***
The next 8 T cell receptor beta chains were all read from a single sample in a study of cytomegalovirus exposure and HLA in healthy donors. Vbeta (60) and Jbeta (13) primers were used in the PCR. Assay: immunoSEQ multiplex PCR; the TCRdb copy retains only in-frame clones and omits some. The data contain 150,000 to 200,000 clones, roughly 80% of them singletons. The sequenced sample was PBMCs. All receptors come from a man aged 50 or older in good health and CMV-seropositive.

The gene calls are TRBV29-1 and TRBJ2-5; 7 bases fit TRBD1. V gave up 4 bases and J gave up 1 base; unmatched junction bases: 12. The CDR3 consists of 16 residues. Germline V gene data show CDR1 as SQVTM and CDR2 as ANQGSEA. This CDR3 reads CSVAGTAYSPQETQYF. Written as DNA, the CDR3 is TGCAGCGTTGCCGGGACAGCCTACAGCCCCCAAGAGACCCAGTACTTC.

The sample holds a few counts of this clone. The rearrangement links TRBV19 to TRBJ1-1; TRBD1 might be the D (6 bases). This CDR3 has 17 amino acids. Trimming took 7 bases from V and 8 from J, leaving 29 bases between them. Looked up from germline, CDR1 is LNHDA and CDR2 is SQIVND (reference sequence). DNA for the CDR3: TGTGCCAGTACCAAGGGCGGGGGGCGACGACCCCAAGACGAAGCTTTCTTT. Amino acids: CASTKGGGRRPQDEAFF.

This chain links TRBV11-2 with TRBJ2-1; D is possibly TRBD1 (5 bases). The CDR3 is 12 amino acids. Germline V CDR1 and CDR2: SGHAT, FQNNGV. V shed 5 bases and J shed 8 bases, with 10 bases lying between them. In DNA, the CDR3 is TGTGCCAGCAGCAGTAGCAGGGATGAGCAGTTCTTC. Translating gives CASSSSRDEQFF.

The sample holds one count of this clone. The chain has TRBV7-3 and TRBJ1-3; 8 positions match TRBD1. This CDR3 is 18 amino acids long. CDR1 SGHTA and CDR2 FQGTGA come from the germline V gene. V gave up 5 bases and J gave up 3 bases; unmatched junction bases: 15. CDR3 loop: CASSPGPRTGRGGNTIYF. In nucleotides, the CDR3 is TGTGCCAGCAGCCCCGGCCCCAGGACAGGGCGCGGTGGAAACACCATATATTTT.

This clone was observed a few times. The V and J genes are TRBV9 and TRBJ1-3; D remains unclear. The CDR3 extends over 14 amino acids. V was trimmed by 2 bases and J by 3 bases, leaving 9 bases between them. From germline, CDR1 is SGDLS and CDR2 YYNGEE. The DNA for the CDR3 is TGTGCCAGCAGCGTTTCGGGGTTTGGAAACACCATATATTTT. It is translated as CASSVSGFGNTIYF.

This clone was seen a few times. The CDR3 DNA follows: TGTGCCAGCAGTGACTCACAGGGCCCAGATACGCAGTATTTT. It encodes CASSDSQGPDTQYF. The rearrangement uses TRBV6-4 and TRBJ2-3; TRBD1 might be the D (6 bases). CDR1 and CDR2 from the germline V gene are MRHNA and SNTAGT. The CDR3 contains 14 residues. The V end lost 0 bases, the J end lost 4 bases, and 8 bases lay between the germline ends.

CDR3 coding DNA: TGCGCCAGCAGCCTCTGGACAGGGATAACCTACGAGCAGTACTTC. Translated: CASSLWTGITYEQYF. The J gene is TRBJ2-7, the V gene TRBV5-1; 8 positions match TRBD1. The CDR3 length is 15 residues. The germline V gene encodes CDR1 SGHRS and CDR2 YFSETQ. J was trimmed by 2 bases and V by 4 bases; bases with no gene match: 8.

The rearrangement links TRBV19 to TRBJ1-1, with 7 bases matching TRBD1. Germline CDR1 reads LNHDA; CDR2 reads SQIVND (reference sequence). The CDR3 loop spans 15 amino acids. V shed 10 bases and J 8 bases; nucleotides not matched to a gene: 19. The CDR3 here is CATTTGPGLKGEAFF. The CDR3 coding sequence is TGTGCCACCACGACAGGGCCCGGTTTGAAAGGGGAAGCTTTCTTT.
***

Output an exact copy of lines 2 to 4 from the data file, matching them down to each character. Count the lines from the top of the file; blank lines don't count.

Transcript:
The gene calls are TRBV29-1 and TRBJ2-5; 7 bases fit TRBD1. V gave up 4 bases and J gave up 1 base; unmatched junction bases: 12. The CDR3 consists of 16 residues. Germline V gene data show CDR1 as SQVTM and CDR2 as ANQGSEA. This CDR3 reads CSVAGTAYSPQETQYF. Written as DNA, the CDR3 is TGCAGCGTTGCCGGGACAGCCTACAGCCCCCAAGAGACCCAGTACTTC.

The sample holds a few counts of this clone. The rearrangement links TRBV19 to TRBJ1-1; TRBD1 might be the D (6 bases). This CDR3 has 17 amino acids. Trimming took 7 bases from V and 8 from J, leaving 29 bases between them. Looked up from germline, CDR1 is LNHDA and CDR2 is SQIVND (reference sequence). DNA for the CDR3: TGTGCCAGTACCAAGGGCGGGGGGCGACGACCCCAAGACGAAGCTTTCTTT. Amino acids: CASTKGGGRRPQDEAFF.

This chain links TRBV11-2 with TRBJ2-1; D is possibly TRBD1 (5 bases). The CDR3 is 12 amino acids. Germline V CDR1 and CDR2: SGHAT, FQNNGV. V shed 5 bases and J shed 8 bases, with 10 bases lying between them. In DNA, the CDR3 is TGTGCCAGCAGCAGTAGCAGGGATGAGCAGTTCTTC. Translating gives CASSSSRDEQFF.